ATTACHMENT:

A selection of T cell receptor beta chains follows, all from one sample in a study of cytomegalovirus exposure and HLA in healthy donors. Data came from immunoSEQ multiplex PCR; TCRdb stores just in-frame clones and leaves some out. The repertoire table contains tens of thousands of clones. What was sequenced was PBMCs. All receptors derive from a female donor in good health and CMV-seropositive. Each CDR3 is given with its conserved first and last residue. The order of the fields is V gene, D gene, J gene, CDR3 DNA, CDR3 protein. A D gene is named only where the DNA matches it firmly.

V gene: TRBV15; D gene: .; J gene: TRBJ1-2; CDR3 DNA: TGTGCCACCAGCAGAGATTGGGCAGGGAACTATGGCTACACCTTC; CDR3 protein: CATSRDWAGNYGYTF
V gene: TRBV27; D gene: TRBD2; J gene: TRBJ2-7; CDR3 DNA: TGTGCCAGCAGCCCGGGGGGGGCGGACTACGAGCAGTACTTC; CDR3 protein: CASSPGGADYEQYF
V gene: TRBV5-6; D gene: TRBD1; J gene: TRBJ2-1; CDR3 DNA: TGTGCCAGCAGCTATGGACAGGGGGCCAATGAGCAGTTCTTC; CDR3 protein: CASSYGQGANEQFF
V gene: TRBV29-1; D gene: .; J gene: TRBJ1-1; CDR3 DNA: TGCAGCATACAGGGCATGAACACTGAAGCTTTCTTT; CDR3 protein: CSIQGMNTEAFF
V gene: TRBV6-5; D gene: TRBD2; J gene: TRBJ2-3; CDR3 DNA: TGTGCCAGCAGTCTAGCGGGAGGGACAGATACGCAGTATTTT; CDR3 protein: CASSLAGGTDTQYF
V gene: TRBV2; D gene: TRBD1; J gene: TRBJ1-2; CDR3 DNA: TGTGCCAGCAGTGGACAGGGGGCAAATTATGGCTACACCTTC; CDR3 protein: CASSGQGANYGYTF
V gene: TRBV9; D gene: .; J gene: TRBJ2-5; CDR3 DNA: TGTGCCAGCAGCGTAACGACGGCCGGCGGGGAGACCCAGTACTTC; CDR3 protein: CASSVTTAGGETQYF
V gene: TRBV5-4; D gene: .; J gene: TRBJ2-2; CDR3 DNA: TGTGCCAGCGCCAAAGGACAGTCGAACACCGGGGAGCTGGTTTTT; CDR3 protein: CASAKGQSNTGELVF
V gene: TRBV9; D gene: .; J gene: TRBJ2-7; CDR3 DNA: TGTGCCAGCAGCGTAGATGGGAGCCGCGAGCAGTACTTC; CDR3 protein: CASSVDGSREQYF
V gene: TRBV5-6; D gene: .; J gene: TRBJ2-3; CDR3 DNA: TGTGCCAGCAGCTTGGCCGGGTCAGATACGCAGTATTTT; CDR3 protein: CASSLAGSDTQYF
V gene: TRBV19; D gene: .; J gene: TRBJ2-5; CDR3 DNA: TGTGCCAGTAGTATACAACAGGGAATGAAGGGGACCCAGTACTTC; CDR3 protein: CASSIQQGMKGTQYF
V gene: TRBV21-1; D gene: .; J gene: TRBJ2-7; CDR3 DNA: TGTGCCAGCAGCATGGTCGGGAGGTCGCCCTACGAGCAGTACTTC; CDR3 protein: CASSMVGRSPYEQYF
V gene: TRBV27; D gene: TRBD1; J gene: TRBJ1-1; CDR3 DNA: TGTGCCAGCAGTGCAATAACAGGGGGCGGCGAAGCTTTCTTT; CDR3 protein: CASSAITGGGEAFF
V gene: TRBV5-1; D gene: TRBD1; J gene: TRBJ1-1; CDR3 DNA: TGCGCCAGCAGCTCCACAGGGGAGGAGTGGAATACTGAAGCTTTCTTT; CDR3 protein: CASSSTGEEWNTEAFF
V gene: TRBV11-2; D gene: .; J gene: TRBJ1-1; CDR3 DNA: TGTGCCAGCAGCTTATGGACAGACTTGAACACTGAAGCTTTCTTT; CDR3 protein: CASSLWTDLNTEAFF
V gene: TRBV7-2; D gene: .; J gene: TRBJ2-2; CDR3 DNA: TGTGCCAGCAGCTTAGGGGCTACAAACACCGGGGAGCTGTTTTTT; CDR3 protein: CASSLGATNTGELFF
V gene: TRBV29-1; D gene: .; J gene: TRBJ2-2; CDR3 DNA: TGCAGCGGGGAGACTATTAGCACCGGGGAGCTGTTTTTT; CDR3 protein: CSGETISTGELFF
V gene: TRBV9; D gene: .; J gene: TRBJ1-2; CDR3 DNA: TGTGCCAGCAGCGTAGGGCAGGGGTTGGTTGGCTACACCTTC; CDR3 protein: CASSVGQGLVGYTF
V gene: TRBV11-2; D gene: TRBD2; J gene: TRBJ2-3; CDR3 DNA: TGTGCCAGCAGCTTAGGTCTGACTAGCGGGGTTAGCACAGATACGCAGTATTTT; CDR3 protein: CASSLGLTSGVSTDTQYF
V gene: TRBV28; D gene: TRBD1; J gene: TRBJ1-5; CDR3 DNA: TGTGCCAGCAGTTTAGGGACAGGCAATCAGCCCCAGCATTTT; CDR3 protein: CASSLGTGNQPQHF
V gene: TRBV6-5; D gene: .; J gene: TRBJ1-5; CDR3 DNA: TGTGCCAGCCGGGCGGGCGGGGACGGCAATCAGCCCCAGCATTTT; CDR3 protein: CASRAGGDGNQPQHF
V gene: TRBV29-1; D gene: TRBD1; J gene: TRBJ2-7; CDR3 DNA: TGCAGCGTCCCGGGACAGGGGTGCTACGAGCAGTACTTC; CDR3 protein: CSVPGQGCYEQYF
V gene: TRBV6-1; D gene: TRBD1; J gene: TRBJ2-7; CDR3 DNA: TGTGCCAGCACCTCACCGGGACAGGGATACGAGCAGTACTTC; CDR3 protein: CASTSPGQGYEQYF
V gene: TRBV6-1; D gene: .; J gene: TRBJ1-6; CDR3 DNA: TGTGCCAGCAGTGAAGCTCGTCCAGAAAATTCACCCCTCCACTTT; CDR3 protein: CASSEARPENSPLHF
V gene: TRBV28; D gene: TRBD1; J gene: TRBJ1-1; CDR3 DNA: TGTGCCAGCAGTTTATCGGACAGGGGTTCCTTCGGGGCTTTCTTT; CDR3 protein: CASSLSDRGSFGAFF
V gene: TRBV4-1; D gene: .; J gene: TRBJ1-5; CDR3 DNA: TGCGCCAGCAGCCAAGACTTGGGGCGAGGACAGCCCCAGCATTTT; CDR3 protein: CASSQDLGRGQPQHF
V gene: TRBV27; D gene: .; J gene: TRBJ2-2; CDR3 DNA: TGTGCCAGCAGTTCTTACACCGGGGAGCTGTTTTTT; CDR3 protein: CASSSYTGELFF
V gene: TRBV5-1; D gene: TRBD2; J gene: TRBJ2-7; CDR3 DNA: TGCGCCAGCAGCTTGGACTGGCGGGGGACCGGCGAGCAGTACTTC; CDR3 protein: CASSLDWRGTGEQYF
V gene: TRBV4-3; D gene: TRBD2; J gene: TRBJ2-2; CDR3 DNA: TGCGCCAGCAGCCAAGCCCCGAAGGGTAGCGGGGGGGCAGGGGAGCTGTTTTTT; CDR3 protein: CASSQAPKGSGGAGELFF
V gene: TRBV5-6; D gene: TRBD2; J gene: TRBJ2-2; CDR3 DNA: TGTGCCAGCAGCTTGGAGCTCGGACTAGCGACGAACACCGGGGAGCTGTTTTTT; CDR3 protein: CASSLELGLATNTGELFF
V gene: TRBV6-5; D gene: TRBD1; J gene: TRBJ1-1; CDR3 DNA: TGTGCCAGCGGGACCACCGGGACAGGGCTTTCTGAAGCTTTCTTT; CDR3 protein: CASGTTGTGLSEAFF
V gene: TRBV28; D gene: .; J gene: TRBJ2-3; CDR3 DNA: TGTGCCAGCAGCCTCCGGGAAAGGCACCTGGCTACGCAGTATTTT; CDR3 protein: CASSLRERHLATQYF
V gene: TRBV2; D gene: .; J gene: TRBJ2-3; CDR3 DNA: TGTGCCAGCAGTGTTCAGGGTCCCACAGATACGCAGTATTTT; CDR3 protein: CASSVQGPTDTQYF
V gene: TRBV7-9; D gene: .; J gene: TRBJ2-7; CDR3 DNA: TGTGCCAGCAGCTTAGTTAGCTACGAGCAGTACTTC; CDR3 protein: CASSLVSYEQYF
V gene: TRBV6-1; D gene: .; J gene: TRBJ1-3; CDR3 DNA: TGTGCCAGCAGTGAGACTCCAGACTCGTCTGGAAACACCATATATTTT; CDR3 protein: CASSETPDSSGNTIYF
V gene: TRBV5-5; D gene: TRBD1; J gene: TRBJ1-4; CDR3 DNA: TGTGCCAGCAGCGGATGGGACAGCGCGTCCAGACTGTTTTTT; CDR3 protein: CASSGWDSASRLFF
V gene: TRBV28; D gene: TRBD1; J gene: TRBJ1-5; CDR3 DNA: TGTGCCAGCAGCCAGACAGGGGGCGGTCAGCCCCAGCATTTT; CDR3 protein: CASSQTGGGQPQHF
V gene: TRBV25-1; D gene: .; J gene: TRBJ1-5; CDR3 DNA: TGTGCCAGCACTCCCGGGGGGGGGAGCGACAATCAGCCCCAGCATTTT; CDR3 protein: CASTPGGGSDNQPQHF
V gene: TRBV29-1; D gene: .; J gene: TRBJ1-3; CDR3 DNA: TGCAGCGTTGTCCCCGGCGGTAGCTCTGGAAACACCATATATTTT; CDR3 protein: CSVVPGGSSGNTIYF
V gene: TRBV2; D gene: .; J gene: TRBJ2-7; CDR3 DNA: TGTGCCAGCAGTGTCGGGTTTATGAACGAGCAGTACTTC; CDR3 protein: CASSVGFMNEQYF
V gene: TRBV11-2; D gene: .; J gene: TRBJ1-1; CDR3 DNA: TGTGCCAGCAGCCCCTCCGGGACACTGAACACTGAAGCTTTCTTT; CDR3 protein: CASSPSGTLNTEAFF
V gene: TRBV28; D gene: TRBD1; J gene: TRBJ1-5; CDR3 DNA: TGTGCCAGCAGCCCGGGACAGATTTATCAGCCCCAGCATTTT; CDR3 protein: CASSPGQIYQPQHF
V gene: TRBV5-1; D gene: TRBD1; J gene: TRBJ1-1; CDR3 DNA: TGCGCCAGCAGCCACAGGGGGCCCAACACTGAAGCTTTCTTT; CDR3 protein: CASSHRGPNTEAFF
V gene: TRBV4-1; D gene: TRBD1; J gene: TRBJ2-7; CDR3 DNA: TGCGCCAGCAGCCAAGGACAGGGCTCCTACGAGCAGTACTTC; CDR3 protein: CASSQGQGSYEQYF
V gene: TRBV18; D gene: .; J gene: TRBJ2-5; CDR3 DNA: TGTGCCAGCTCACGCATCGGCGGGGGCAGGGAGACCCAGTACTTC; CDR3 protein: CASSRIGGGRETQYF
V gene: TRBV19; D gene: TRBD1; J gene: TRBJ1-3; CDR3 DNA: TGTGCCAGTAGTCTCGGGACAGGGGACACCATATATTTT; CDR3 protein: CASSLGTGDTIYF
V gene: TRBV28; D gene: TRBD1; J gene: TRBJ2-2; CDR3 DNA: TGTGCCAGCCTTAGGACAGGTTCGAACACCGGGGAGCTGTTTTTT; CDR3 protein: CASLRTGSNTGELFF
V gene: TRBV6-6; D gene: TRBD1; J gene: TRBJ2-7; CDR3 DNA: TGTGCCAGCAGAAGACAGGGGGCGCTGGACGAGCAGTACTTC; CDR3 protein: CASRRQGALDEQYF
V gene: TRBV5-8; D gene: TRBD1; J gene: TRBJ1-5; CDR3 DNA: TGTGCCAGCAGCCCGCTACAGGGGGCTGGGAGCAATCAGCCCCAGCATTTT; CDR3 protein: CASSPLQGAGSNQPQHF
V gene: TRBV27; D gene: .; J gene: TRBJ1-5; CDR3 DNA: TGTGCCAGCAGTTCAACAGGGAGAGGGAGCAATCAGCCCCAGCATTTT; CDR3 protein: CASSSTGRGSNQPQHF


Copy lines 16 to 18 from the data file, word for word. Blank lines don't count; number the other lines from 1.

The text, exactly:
V gene: TRBV11-2; D gene: .; J gene: TRBJ1-1; CDR3 DNA: TGTGCCAGCAGCTTATGGACAGACTTGAACACTGAAGCTTTCTTT; CDR3 protein: CASSLWTDLNTEAFF
V gene: TRBV7-2; D gene: .; J gene: TRBJ2-2; CDR3 DNA: TGTGCCAGCAGCTTAGGGGCTACAAACACCGGGGAGCTGTTTTTT; CDR3 protein: CASSLGATNTGELFF
V gene: TRBV29-1; D gene: .; J gene: TRBJ2-2; CDR3 DNA: TGCAGCGGGGAGACTATTAGCACCGGGGAGCTGTTTTTT; CDR3 protein: CSGETISTGELFF